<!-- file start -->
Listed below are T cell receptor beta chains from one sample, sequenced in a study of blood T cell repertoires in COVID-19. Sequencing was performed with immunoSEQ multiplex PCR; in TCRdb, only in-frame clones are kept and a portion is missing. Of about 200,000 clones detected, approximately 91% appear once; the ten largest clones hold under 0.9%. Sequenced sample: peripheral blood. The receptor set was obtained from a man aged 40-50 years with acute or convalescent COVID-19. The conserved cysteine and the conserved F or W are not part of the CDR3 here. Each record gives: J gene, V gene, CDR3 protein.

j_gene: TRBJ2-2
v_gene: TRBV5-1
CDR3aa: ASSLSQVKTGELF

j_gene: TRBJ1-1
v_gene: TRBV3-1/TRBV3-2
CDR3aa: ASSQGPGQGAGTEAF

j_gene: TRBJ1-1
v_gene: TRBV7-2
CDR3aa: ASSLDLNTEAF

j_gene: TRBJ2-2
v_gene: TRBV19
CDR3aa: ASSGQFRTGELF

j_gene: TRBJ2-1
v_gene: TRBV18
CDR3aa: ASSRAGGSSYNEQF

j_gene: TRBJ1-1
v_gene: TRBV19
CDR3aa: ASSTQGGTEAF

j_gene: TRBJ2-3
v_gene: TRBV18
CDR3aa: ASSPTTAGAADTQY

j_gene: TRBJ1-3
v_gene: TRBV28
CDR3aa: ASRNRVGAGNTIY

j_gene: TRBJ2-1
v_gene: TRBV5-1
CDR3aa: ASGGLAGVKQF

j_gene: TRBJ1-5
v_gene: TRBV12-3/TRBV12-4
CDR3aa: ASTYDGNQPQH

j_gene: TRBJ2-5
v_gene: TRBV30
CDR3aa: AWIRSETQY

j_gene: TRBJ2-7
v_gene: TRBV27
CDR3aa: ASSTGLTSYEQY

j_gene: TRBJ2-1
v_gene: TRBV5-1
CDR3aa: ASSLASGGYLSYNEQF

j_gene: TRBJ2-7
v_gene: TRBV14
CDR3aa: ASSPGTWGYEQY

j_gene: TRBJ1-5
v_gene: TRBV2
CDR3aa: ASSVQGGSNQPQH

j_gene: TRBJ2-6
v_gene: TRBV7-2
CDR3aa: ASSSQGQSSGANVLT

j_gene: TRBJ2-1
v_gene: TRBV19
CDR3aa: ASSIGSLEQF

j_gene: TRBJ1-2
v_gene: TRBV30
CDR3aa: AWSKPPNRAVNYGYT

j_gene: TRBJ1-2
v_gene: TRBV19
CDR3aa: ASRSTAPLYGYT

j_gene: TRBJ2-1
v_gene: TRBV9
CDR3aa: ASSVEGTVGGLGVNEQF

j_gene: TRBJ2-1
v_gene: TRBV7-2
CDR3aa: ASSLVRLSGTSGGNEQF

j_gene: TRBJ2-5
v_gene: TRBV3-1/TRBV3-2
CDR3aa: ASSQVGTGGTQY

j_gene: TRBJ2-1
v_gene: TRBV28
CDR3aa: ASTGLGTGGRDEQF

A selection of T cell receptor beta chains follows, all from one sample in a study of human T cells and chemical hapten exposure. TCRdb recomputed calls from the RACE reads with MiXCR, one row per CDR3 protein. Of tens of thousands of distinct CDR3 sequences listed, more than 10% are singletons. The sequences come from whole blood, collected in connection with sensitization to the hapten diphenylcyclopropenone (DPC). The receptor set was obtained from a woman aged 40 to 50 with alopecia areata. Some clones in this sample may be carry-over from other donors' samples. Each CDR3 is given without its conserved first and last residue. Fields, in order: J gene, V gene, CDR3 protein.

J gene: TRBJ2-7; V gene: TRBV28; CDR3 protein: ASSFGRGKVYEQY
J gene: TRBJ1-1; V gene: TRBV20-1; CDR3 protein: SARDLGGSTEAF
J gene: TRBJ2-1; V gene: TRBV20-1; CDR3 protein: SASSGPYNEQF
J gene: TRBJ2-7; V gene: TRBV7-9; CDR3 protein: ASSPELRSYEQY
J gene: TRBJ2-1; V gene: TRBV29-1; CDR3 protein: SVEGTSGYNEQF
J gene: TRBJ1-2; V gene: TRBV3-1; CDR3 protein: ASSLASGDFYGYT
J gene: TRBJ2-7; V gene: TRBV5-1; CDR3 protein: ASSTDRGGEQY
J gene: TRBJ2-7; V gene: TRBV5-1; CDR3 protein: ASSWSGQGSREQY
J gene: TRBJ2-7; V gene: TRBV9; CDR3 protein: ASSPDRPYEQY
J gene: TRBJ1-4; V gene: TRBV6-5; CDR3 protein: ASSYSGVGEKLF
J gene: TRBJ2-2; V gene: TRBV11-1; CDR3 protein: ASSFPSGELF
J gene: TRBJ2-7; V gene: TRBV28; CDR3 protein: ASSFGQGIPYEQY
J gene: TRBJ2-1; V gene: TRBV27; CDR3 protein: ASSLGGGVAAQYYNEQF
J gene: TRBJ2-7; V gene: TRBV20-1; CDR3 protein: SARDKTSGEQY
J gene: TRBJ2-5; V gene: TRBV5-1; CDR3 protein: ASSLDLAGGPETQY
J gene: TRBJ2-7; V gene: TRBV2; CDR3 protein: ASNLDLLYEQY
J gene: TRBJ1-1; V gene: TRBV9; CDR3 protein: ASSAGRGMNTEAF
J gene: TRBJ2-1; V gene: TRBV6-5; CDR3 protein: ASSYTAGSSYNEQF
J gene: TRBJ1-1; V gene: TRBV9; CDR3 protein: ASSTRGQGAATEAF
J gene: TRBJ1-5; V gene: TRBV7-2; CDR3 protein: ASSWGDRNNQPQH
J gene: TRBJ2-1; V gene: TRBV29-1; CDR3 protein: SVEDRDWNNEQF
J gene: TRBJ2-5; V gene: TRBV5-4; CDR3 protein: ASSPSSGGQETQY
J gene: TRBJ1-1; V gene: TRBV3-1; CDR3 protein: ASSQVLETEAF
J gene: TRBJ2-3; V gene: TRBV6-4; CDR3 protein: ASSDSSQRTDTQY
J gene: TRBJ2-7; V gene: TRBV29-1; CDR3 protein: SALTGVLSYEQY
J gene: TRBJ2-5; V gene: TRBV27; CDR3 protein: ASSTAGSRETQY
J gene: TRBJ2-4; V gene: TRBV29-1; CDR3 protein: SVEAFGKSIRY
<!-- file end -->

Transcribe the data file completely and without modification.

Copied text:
Listed below are T cell receptor beta chains from one sample, sequenced in a study of blood T cell repertoires in COVID-19. Sequencing was performed with immunoSEQ multiplex PCR; in TCRdb, only in-frame clones are kept and a portion is missing. Of about 200,000 clones detected, approximately 91% appear once; the ten largest clones hold under 0.9%. Sequenced sample: peripheral blood. The receptor set was obtained from a man aged 40-50 years with acute or convalescent COVID-19. The conserved cysteine and the conserved F or W are not part of the CDR3 here. Each record gives: J gene, V gene, CDR3 protein.

j_gene: TRBJ2-2
v_gene: TRBV5-1
CDR3aa: ASSLSQVKTGELF

j_gene: TRBJ1-1
v_gene: TRBV3-1/TRBV3-2
CDR3aa: ASSQGPGQGAGTEAF

j_gene: TRBJ1-1
v_gene: TRBV7-2
CDR3aa: ASSLDLNTEAF

j_gene: TRBJ2-2
v_gene: TRBV19
CDR3aa: ASSGQFRTGELF

j_gene: TRBJ2-1
v_gene: TRBV18
CDR3aa: ASSRAGGSSYNEQF

j_gene: TRBJ1-1
v_gene: TRBV19
CDR3aa: ASSTQGGTEAF

j_gene: TRBJ2-3
v_gene: TRBV18
CDR3aa: ASSPTTAGAADTQY

j_gene: TRBJ1-3
v_gene: TRBV28
CDR3aa: ASRNRVGAGNTIY

j_gene: TRBJ2-1
v_gene: TRBV5-1
CDR3aa: ASGGLAGVKQF

j_gene: TRBJ1-5
v_gene: TRBV12-3/TRBV12-4
CDR3aa: ASTYDGNQPQH

j_gene: TRBJ2-5
v_gene: TRBV30
CDR3aa: AWIRSETQY

j_gene: TRBJ2-7
v_gene: TRBV27
CDR3aa: ASSTGLTSYEQY

j_gene: TRBJ2-1
v_gene: TRBV5-1
CDR3aa: ASSLASGGYLSYNEQF

j_gene: TRBJ2-7
v_gene: TRBV14
CDR3aa: ASSPGTWGYEQY

j_gene: TRBJ1-5
v_gene: TRBV2
CDR3aa: ASSVQGGSNQPQH

j_gene: TRBJ2-6
v_gene: TRBV7-2
CDR3aa: ASSSQGQSSGANVLT

j_gene: TRBJ2-1
v_gene: TRBV19
CDR3aa: ASSIGSLEQF

j_gene: TRBJ1-2
v_gene: TRBV30
CDR3aa: AWSKPPNRAVNYGYT

j_gene: TRBJ1-2
v_gene: TRBV19
CDR3aa: ASRSTAPLYGYT

j_gene: TRBJ2-1
v_gene: TRBV9
CDR3aa: ASSVEGTVGGLGVNEQF

j_gene: TRBJ2-1
v_gene: TRBV7-2
CDR3aa: ASSLVRLSGTSGGNEQF

j_gene: TRBJ2-5
v_gene: TRBV3-1/TRBV3-2
CDR3aa: ASSQVGTGGTQY

j_gene: TRBJ2-1
v_gene: TRBV28
CDR3aa: ASTGLGTGGRDEQF

A selection of T cell receptor beta chains follows, all from one sample in a study of human T cells and chemical hapten exposure. TCRdb recomputed calls from the RACE reads with MiXCR, one row per CDR3 protein. Of tens of thousands of distinct CDR3 sequences listed, more than 10% are singletons. The sequences come from whole blood, collected in connection with sensitization to the hapten diphenylcyclopropenone (DPC). The receptor set was obtained from a woman aged 40 to 50 with alopecia areata. Some clones in this sample may be carry-over from other donors' samples. Each CDR3 is given without its conserved first and last residue. Fields, in order: J gene, V gene, CDR3 protein.

J gene: TRBJ2-7; V gene: TRBV28; CDR3 protein: ASSFGRGKVYEQY
J gene: TRBJ1-1; V gene: TRBV20-1; CDR3 protein: SARDLGGSTEAF
J gene: TRBJ2-1; V gene: TRBV20-1; CDR3 protein: SASSGPYNEQF
J gene: TRBJ2-7; V gene: TRBV7-9; CDR3 protein: ASSPELRSYEQY
J gene: TRBJ2-1; V gene: TRBV29-1; CDR3 protein: SVEGTSGYNEQF
J gene: TRBJ1-2; V gene: TRBV3-1; CDR3 protein: ASSLASGDFYGYT
J gene: TRBJ2-7; V gene: TRBV5-1; CDR3 protein: ASSTDRGGEQY
J gene: TRBJ2-7; V gene: TRBV5-1; CDR3 protein: ASSWSGQGSREQY
J gene: TRBJ2-7; V gene: TRBV9; CDR3 protein: ASSPDRPYEQY
J gene: TRBJ1-4; V gene: TRBV6-5; CDR3 protein: ASSYSGVGEKLF
J gene: TRBJ2-2; V gene: TRBV11-1; CDR3 protein: ASSFPSGELF
J gene: TRBJ2-7; V gene: TRBV28; CDR3 protein: ASSFGQGIPYEQY
J gene: TRBJ2-1; V gene: TRBV27; CDR3 protein: ASSLGGGVAAQYYNEQF
J gene: TRBJ2-7; V gene: TRBV20-1; CDR3 protein: SARDKTSGEQY
J gene: TRBJ2-5; V gene: TRBV5-1; CDR3 protein: ASSLDLAGGPETQY
J gene: TRBJ2-7; V gene: TRBV2; CDR3 protein: ASNLDLLYEQY
J gene: TRBJ1-1; V gene: TRBV9; CDR3 protein: ASSAGRGMNTEAF
J gene: TRBJ2-1; V gene: TRBV6-5; CDR3 protein: ASSYTAGSSYNEQF
J gene: TRBJ1-1; V gene: TRBV9; CDR3 protein: ASSTRGQGAATEAF
J gene: TRBJ1-5; V gene: TRBV7-2; CDR3 protein: ASSWGDRNNQPQH
J gene: TRBJ2-1; V gene: TRBV29-1; CDR3 protein: SVEDRDWNNEQF
J gene: TRBJ2-5; V gene: TRBV5-4; CDR3 protein: ASSPSSGGQETQY
J gene: TRBJ1-1; V gene: TRBV3-1; CDR3 protein: ASSQVLETEAF
J gene: TRBJ2-3; V gene: TRBV6-4; CDR3 protein: ASSDSSQRTDTQY
J gene: TRBJ2-7; V gene: TRBV29-1; CDR3 protein: SALTGVLSYEQY
J gene: TRBJ2-5; V gene: TRBV27; CDR3 protein: ASSTAGSRETQY
J gene: TRBJ2-4; V gene: TRBV29-1; CDR3 protein: SVEAFGKSIRY